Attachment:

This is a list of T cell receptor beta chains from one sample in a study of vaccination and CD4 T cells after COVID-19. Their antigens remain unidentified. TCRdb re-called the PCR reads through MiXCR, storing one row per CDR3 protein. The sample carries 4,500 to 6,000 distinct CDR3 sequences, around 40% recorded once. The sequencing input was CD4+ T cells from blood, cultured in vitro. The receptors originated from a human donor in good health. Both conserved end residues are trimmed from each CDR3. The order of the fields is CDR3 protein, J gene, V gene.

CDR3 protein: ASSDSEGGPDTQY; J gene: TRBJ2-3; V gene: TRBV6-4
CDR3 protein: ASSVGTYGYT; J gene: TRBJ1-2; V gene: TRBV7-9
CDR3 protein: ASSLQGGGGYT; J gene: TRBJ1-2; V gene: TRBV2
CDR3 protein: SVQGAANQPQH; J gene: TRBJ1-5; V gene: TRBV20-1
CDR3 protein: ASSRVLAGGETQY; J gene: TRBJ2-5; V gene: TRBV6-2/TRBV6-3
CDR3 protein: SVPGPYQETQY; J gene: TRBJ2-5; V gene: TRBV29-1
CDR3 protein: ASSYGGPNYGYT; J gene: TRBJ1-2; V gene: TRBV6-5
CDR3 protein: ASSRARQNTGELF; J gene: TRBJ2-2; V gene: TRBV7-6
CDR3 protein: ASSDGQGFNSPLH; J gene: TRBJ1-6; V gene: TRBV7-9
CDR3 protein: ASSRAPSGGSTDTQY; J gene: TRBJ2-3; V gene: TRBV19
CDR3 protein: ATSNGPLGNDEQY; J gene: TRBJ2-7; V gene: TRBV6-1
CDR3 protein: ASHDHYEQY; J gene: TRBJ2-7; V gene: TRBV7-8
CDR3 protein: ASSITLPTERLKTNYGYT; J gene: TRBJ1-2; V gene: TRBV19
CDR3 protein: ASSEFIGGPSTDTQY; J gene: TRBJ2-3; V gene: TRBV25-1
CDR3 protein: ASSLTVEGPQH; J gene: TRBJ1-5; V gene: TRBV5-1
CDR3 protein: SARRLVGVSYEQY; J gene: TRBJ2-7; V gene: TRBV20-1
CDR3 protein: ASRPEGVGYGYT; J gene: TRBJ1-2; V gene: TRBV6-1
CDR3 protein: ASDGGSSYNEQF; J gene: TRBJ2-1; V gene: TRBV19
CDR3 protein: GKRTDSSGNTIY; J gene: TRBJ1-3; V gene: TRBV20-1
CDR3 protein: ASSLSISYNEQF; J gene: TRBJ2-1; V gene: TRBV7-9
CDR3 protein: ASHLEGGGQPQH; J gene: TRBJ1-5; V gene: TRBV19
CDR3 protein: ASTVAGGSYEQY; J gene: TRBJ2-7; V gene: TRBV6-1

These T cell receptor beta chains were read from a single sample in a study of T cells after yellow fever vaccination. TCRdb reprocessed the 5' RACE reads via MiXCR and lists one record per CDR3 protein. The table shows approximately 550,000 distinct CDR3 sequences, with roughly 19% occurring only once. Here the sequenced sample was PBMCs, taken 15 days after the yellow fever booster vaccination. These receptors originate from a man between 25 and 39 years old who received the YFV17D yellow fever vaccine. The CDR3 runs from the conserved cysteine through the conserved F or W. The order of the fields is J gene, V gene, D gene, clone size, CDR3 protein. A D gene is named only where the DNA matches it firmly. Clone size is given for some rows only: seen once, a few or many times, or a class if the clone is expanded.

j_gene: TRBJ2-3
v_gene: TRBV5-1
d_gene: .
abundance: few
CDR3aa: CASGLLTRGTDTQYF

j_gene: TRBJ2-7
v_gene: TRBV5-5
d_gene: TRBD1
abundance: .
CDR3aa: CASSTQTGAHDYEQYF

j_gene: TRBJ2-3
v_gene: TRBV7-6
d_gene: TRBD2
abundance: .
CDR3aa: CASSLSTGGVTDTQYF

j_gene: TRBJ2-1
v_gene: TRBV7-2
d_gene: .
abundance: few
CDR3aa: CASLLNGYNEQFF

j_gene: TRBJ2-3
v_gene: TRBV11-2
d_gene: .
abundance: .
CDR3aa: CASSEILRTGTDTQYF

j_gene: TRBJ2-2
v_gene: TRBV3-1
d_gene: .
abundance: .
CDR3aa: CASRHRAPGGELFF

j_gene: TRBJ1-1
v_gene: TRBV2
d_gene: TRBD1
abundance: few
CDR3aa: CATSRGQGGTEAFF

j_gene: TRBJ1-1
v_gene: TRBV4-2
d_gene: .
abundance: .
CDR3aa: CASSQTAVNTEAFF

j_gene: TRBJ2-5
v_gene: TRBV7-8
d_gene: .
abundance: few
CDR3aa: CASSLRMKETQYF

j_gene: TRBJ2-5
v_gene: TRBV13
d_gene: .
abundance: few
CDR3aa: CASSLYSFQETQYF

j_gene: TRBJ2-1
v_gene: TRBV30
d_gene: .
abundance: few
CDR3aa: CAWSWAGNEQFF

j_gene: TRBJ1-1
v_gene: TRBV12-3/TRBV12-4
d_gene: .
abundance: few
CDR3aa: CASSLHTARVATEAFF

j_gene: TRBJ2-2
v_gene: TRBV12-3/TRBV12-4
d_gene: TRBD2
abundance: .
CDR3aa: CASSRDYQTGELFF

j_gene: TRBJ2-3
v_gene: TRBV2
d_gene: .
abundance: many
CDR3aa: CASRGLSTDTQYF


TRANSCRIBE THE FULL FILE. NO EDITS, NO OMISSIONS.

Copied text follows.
This is a list of T cell receptor beta chains from one sample in a study of vaccination and CD4 T cells after COVID-19. Their antigens remain unidentified. TCRdb re-called the PCR reads through MiXCR, storing one row per CDR3 protein. The sample carries 4,500 to 6,000 distinct CDR3 sequences, around 40% recorded once. The sequencing input was CD4+ T cells from blood, cultured in vitro. The receptors originated from a human donor in good health. Both conserved end residues are trimmed from each CDR3. The order of the fields is CDR3 protein, J gene, V gene.

CDR3 protein: ASSDSEGGPDTQY; J gene: TRBJ2-3; V gene: TRBV6-4
CDR3 protein: ASSVGTYGYT; J gene: TRBJ1-2; V gene: TRBV7-9
CDR3 protein: ASSLQGGGGYT; J gene: TRBJ1-2; V gene: TRBV2
CDR3 protein: SVQGAANQPQH; J gene: TRBJ1-5; V gene: TRBV20-1
CDR3 protein: ASSRVLAGGETQY; J gene: TRBJ2-5; V gene: TRBV6-2/TRBV6-3
CDR3 protein: SVPGPYQETQY; J gene: TRBJ2-5; V gene: TRBV29-1
CDR3 protein: ASSYGGPNYGYT; J gene: TRBJ1-2; V gene: TRBV6-5
CDR3 protein: ASSRARQNTGELF; J gene: TRBJ2-2; V gene: TRBV7-6
CDR3 protein: ASSDGQGFNSPLH; J gene: TRBJ1-6; V gene: TRBV7-9
CDR3 protein: ASSRAPSGGSTDTQY; J gene: TRBJ2-3; V gene: TRBV19
CDR3 protein: ATSNGPLGNDEQY; J gene: TRBJ2-7; V gene: TRBV6-1
CDR3 protein: ASHDHYEQY; J gene: TRBJ2-7; V gene: TRBV7-8
CDR3 protein: ASSITLPTERLKTNYGYT; J gene: TRBJ1-2; V gene: TRBV19
CDR3 protein: ASSEFIGGPSTDTQY; J gene: TRBJ2-3; V gene: TRBV25-1
CDR3 protein: ASSLTVEGPQH; J gene: TRBJ1-5; V gene: TRBV5-1
CDR3 protein: SARRLVGVSYEQY; J gene: TRBJ2-7; V gene: TRBV20-1
CDR3 protein: ASRPEGVGYGYT; J gene: TRBJ1-2; V gene: TRBV6-1
CDR3 protein: ASDGGSSYNEQF; J gene: TRBJ2-1; V gene: TRBV19
CDR3 protein: GKRTDSSGNTIY; J gene: TRBJ1-3; V gene: TRBV20-1
CDR3 protein: ASSLSISYNEQF; J gene: TRBJ2-1; V gene: TRBV7-9
CDR3 protein: ASHLEGGGQPQH; J gene: TRBJ1-5; V gene: TRBV19
CDR3 protein: ASTVAGGSYEQY; J gene: TRBJ2-7; V gene: TRBV6-1

These T cell receptor beta chains were read from a single sample in a study of T cells after yellow fever vaccination. TCRdb reprocessed the 5' RACE reads via MiXCR and lists one record per CDR3 protein. The table shows approximately 550,000 distinct CDR3 sequences, with roughly 19% occurring only once. Here the sequenced sample was PBMCs, taken 15 days after the yellow fever booster vaccination. These receptors originate from a man between 25 and 39 years old who received the YFV17D yellow fever vaccine. The CDR3 runs from the conserved cysteine through the conserved F or W. The order of the fields is J gene, V gene, D gene, clone size, CDR3 protein. A D gene is named only where the DNA matches it firmly. Clone size is given for some rows only: seen once, a few or many times, or a class if the clone is expanded.

j_gene: TRBJ2-3
v_gene: TRBV5-1
d_gene: .
abundance: few
CDR3aa: CASGLLTRGTDTQYF

j_gene: TRBJ2-7
v_gene: TRBV5-5
d_gene: TRBD1
abundance: .
CDR3aa: CASSTQTGAHDYEQYF

j_gene: TRBJ2-3
v_gene: TRBV7-6
d_gene: TRBD2
abundance: .
CDR3aa: CASSLSTGGVTDTQYF

j_gene: TRBJ2-1
v_gene: TRBV7-2
d_gene: .
abundance: few
CDR3aa: CASLLNGYNEQFF

j_gene: TRBJ2-3
v_gene: TRBV11-2
d_gene: .
abundance: .
CDR3aa: CASSEILRTGTDTQYF

j_gene: TRBJ2-2
v_gene: TRBV3-1
d_gene: .
abundance: .
CDR3aa: CASRHRAPGGELFF

j_gene: TRBJ1-1
v_gene: TRBV2
d_gene: TRBD1
abundance: few
CDR3aa: CATSRGQGGTEAFF

j_gene: TRBJ1-1
v_gene: TRBV4-2
d_gene: .
abundance: .
CDR3aa: CASSQTAVNTEAFF

j_gene: TRBJ2-5
v_gene: TRBV7-8
d_gene: .
abundance: few
CDR3aa: CASSLRMKETQYF

j_gene: TRBJ2-5
v_gene: TRBV13
d_gene: .
abundance: few
CDR3aa: CASSLYSFQETQYF

j_gene: TRBJ2-1
v_gene: TRBV30
d_gene: .
abundance: few
CDR3aa: CAWSWAGNEQFF

j_gene: TRBJ1-1
v_gene: TRBV12-3/TRBV12-4
d_gene: .
abundance: few
CDR3aa: CASSLHTARVATEAFF

j_gene: TRBJ2-2
v_gene: TRBV12-3/TRBV12-4
d_gene: TRBD2
abundance: .
CDR3aa: CASSRDYQTGELFF

j_gene: TRBJ2-3
v_gene: TRBV2
d_gene: .
abundance: many
CDR3aa: CASRGLSTDTQYF